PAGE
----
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Causes, Symptoms, and the Most Effective Optic Neuritis Natural Treatment Options

Optic neuritis is an inflammation of the optic nerve. It affects primarily adults ranging from 20 to 40 years of age, with strong female predominance.

The inflamed optic nerve is quite common, affecting between 1 and 5 people in 1000. In the US, it occurs more commonly in people of Caucasian and Asian origin.

It is usually associated with Multiple Sclerosis (MS), a disease that causes inflammation of the nerves throughout the body. About 50% of people with MS will develop optic neuritis.

Eye nerve damage may affect both children and adults, although the underlying cause is not entirely understood. Sometimes people may have a single episode of optic neuritis and can recover without treatment.

Continue reading this text, and we will present to you optic neuritis causes, symptoms, and the best natural remedies for this condition. It includes acupuncture, Chinese herbal medicine, and Chinese nutrition.

Makari Wellness for the Best Natural Treatment for Optic Neuritis Pain

The enlarged optic nerve can cause severe pain and discomfort. Here at the best San Diego acupuncture clinic, we successfully treat symptoms of optic neuritis.

As a powerful combination of ancient wisdom and modern methods, acupuncture can help when traditional medicine can do nothing more to ease your symptoms.

Optic neuritis recovery time depends on the severity of symptoms and the patient’s constitution. So, do not wait until your symptoms become unbearable; feel free to contact us at (888) 871-8889.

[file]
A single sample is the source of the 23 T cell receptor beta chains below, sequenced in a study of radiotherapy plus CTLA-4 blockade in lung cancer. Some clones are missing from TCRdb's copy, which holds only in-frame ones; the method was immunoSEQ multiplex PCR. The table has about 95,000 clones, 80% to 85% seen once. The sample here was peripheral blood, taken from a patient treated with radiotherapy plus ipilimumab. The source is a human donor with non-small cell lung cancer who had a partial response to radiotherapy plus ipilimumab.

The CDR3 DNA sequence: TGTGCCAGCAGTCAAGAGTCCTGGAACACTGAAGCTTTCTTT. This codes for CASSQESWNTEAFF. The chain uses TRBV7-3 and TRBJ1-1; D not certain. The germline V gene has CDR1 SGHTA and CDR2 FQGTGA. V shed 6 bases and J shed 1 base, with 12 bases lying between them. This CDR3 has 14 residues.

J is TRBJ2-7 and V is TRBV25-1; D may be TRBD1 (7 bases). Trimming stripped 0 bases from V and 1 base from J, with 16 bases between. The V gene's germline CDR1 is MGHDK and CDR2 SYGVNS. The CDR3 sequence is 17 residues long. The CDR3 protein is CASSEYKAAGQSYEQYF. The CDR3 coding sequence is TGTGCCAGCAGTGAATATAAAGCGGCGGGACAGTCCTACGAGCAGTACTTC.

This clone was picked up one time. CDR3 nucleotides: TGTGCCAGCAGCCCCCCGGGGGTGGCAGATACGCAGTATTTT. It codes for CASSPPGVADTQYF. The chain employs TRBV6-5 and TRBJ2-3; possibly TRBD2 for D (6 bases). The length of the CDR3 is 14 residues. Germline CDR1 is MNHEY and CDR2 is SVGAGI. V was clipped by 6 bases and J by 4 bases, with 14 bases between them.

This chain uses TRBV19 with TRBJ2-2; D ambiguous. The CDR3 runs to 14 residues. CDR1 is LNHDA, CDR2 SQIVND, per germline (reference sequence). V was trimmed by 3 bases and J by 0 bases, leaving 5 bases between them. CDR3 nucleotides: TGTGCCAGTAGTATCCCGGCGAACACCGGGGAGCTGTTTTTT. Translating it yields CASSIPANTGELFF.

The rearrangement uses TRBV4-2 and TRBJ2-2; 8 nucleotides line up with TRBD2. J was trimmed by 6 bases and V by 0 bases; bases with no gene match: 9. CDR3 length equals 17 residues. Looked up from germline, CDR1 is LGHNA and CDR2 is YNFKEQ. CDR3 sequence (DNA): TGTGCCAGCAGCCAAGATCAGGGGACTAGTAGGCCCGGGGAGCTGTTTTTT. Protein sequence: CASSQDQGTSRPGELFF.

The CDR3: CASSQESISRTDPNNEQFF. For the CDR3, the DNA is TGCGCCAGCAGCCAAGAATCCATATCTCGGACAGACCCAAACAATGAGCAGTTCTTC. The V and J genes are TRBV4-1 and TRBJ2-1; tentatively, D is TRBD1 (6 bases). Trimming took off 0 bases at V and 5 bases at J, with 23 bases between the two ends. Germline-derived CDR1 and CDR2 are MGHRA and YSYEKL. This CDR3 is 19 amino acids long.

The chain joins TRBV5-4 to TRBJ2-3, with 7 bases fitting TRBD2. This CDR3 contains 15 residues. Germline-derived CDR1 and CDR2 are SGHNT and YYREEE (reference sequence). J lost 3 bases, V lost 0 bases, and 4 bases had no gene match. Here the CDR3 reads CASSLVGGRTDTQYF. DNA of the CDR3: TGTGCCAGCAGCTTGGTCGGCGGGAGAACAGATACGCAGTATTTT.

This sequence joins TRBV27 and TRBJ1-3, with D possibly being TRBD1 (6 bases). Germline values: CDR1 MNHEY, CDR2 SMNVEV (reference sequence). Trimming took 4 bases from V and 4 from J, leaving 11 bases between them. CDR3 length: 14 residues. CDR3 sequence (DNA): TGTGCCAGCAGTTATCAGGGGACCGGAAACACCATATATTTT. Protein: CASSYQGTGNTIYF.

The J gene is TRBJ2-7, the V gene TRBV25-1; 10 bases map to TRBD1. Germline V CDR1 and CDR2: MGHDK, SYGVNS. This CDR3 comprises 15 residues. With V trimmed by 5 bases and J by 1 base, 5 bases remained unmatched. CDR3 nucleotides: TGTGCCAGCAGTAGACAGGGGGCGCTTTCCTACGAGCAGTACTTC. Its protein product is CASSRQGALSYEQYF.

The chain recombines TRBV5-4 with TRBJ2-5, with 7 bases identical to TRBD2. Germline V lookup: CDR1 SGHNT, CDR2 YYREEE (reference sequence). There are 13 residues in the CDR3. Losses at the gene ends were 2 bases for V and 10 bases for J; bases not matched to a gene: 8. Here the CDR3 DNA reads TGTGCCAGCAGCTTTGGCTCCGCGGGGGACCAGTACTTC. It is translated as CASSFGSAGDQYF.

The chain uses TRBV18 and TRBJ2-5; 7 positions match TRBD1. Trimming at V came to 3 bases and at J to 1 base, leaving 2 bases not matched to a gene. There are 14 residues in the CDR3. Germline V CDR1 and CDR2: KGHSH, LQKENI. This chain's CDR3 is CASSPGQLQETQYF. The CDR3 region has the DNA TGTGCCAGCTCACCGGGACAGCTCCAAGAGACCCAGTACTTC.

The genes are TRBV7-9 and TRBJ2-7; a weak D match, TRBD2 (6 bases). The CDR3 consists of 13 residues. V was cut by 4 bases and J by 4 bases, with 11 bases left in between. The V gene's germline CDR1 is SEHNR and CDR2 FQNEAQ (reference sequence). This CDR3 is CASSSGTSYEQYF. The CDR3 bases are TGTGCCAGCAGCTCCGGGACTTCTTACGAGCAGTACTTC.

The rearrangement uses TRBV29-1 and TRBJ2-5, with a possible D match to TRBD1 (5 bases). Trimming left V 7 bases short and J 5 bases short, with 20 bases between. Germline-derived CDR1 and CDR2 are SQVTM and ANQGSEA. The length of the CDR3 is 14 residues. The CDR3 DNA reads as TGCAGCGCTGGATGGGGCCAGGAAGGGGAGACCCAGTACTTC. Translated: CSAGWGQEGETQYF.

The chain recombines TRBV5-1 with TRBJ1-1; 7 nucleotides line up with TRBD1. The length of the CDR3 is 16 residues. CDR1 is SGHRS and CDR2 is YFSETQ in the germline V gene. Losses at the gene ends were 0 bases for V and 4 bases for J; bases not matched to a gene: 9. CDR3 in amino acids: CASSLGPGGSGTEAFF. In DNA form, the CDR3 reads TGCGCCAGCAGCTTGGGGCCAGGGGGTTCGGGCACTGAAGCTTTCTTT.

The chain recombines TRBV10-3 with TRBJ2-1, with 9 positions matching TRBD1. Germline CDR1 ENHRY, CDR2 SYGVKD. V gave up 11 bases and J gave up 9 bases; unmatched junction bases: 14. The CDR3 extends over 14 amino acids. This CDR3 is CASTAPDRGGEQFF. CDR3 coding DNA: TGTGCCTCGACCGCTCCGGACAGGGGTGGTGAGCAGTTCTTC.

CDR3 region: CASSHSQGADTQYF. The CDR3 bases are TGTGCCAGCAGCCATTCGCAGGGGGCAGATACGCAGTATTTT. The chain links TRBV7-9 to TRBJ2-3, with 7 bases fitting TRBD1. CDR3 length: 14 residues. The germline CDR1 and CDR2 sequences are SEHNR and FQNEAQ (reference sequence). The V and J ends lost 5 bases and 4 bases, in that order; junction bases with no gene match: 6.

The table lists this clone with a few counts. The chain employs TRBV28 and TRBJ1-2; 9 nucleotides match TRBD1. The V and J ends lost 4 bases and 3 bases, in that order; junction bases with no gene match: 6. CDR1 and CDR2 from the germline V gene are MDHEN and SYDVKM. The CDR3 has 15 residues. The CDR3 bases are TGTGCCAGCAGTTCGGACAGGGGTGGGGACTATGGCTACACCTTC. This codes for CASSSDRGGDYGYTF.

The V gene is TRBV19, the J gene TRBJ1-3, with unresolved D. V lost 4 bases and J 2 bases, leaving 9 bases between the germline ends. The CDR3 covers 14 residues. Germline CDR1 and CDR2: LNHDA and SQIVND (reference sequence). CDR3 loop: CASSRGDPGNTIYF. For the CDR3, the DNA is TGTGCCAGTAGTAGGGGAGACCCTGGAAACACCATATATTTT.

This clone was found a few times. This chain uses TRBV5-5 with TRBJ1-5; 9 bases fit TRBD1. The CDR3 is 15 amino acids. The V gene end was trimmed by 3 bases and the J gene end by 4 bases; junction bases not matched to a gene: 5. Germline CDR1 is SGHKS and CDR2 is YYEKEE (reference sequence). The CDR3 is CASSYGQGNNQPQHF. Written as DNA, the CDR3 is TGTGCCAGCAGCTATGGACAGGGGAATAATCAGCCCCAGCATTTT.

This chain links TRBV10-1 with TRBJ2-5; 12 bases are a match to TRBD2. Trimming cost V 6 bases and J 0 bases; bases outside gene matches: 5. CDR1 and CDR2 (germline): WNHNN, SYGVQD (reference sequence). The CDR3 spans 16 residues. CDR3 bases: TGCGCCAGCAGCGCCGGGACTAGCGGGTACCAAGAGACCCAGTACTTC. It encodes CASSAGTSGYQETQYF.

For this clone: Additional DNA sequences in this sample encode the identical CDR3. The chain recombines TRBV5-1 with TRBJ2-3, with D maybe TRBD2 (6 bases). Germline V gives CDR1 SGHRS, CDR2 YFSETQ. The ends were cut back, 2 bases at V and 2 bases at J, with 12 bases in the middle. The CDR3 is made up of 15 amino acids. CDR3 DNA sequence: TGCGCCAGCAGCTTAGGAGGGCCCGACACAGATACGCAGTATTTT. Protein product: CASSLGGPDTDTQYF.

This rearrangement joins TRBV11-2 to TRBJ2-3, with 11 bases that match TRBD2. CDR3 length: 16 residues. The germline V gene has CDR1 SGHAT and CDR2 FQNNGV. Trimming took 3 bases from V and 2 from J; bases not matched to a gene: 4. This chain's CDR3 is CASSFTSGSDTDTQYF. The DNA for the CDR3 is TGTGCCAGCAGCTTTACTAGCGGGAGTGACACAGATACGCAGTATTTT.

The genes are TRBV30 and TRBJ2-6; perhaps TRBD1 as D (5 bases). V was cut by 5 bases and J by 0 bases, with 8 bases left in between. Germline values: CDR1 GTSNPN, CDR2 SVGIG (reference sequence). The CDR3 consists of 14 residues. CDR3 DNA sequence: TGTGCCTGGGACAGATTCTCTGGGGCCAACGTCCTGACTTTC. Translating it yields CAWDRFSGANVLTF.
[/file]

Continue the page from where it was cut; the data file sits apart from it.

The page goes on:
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What is Optic Neuritis?

Optic neuritis occurs when swelling and inflammation damage the optic nerve. The optic nerve is a bundle of nerve fibers that transmits visual information from the retina to the brain.

In autoimmune disorders, our body attacks the myelin, a fatty coating that covers and protects our optic nerve. When it is damaged, the nerve signals cannot be properly sent to the brain. This leads to changes in the vision.

What Causes Optic Neuritis?

Doctors do not know precisely what causes optic nerve swelling, but they assume something goes wrong with our immune system, so it attacks its own cells. It seems more likely to happen in people who have the following diseases, so optic neuritis causes other than MS include:

  • Autoimmune diseases like Neuromyelitis Optica, Lupus, Sarcoidosis, Granulomatosis with polyangiitis, Behcet’s disease, Guillain-Barre syndrome;
  • Bacterial infections like Lyme disease, Cat Scratch Fever, Syphilis, Tuberculosis;
  • Viral infections like Measles, Mumps, Hepatitis B, Herpes Simplex and Herpes Zoster, HIV, Cytomegalovirus, Encephalitis;
  • Chronic diseases like diabetes and glaucoma.